Notes from North Island: Part Three – Tongariro Northern Circuit

New Zealand has 9 “great walks” and before we arrived here we had booked to do two of them – Routeburn and Tongariro Northern Circuit. We would tackle our first in Tongariro during our first week in NZ.

The Tongariro Northern Circuit and Alpine Crossing are stunning hikes marching straight through lava fields and up, over and around three volcanoes. It is not surprising that the whole area is protected as a national park (NZ’s first) as well as being a World Heritage centre.

The route we had planned to take over Mt. Tongariro was the anticlockwise Northern circuit beginning at Whakapapa and stoping at Oturere and Mangatepopo camp sites. Usually this route is hiked in 3 to 4 days and we were hoping to keep it to 3 days.

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We began our first day around 11 am planning to be at our first stop by 7 pm that evening. We had been warned that it would rain but as the sun beat down on us during the first hour we were happy to enjoy the rays. We walked through scrubby desert like plants on a walkway built to aid hiking and prevent erosion. It was easy hiking and we made good progress on the flat. Unfortunately our luck didn’t last all afternoon and by 1 pm we were walking through fairly rough weather. Rain becoming hail as well as wind must have pushed us to move even faster because when the first hut at Waihohonu came into sight at 3 pm we were very happy to see that we were an hour ahead of our schedule.

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After a brief rest we moved on to our second section of the day. We hiked up and over a ridge and across the desert like lava field ever higher on our way to Oturere. Like the morning before we enjoyed the sun for a little while as we tramped through the beech forest and over the gravel field. And then as we made our final ascent of the day the heavens opened. It was quite a foreboding sight – a volcano to our left, black craggy rocks ahead and a dark sky overhead. After reaching the top I was just about convinced we’d misread the location of our camp site when the hut appeared, small and hidden to the right. We were home for the night.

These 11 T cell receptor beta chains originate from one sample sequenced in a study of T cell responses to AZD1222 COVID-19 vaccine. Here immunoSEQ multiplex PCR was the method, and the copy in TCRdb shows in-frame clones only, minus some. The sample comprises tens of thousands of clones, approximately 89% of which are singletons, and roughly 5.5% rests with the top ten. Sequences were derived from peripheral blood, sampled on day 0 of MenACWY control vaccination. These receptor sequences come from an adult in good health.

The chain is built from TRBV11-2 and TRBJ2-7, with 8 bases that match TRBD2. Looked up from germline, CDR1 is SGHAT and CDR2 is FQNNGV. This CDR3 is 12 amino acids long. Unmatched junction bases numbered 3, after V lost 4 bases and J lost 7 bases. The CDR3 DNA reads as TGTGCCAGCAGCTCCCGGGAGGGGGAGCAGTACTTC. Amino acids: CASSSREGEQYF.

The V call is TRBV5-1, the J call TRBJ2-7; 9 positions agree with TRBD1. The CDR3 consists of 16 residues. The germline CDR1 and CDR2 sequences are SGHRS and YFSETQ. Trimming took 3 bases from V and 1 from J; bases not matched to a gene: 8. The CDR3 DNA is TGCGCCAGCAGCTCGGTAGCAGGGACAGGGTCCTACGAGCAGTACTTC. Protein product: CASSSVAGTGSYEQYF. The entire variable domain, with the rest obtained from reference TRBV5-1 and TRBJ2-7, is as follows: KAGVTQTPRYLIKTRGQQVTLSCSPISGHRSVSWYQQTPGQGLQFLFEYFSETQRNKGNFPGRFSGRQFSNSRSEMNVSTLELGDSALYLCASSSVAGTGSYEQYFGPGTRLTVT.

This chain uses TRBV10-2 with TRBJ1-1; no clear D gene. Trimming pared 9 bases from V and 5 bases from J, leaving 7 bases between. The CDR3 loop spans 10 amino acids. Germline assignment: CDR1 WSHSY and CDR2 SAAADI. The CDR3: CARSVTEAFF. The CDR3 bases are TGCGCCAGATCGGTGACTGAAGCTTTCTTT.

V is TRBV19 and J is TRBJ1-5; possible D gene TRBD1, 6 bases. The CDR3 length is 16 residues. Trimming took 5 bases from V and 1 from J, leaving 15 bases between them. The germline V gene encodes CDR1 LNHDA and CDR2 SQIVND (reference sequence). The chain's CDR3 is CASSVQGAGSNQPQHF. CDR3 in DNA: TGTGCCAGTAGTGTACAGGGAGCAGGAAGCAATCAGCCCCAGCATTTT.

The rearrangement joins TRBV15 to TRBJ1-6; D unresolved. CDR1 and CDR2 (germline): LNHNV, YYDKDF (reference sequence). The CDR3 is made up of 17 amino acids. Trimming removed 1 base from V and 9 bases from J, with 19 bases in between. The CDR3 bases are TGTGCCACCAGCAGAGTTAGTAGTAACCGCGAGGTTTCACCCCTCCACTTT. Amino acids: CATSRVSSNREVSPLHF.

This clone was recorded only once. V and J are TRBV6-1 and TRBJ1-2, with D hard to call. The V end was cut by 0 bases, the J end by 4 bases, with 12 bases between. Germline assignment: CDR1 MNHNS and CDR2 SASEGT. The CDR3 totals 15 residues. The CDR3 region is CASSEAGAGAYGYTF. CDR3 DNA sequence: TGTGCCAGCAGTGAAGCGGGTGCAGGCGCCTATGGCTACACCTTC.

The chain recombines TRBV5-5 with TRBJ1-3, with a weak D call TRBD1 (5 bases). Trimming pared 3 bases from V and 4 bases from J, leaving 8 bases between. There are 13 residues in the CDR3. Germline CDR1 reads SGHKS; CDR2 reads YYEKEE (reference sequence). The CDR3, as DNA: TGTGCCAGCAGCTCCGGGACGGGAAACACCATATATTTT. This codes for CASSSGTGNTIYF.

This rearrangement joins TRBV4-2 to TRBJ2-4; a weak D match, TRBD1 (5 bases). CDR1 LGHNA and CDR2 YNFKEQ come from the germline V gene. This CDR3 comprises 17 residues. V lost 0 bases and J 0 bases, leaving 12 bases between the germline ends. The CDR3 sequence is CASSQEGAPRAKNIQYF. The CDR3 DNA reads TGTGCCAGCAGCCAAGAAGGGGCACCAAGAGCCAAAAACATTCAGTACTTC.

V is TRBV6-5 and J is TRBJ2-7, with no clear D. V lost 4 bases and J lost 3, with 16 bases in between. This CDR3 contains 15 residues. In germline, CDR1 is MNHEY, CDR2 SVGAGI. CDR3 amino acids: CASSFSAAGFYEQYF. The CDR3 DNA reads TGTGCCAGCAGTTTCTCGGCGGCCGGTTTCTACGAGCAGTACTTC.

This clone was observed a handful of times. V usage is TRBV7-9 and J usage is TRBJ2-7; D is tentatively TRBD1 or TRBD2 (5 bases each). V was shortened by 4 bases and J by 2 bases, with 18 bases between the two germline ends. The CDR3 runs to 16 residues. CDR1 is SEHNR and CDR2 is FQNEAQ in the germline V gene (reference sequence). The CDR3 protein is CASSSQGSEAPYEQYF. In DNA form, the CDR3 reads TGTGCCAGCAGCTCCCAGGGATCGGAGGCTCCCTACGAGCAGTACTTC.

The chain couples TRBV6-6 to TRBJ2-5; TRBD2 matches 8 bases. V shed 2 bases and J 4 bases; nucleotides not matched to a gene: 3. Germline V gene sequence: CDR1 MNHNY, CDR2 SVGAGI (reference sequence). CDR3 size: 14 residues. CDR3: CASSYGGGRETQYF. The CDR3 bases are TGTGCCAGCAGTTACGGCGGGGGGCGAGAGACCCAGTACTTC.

After a warmer night than I expected we packed up the tent and started out about 8 am. Today would be summit day and we wanted to get started before the weather turned so we had good conditions at the top. We had a lovely hike across the lava beds and began ascending towards the emerald lakes fairly quickly. I particularly enjoyed the “dragon tail” look of the ridges we climbed up and over as we made our way up. Before we knew it we were reaching our highest point for the day. Pushing up against the fine particles of lava and rock was hard and it took a little while for us to rise up to see the red crater of Tongariro. When we did we were happy to make it with no cloud or fog to obscure our view and so spent quite time some looking around and enjoying the vista.

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Then we began the hike down. The hike down the volcano again had spectacular view of Mt. Ngauruhoe ahead of us. The thin pathway and the idea that you could see where you were going but not the end had a fantastical, exciting feel. Yet we were not alone as we started down. Large numbers of people were on their way up (and hoping we’d tell them it was downhill soon) and we quickly realised that the Alpine crossing route was a hugely popular tramp.

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After walking past Mt. Ngauruhoe and down some fairly gruelling steps the landscape changed back to scrubby plants again indicating that we were on the home straight. Nice wooden walkways like the ones we’d experienced the day before helped us pick up the pace again as we past streams and scrubs. It was not long before the Mangatepopo hut and campsite appeared ahead of us.

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After a lunch stop and chat with another early arriver we decided that we’d prefer to complete the hike that day than stayover. We’d hiked for about 5 hours and had about 3 hours back to the van but as it was only just after noon we decided we had ample time to make it. We set off out across the tundra looking out to the horizon for signs of Whakapapa. Hoping for the walkways we were now used to it was somewhat of an annoyance to find our last 3 hours would be going up and down navigating small streambeds and dried mud ridges. It certainly wasn’t an easy hike and when the bright white of the Bayview Chateau hotel was seen in the distance I was only to happy to proclaim this hike was done. Sadly I was somewhat over enthusiastic as we ended up walking for nearly an hour after that first sighting of the end. And with rain for the last 20 minutes I am convinced that Mt. Tongariro wanted us to remember where we were! Never the less we made it back to the van by 4 pm and started off to our next adventure….

NZ stats…

Kiwis: 0
Volcanoes: 3
Blisters: 2 each

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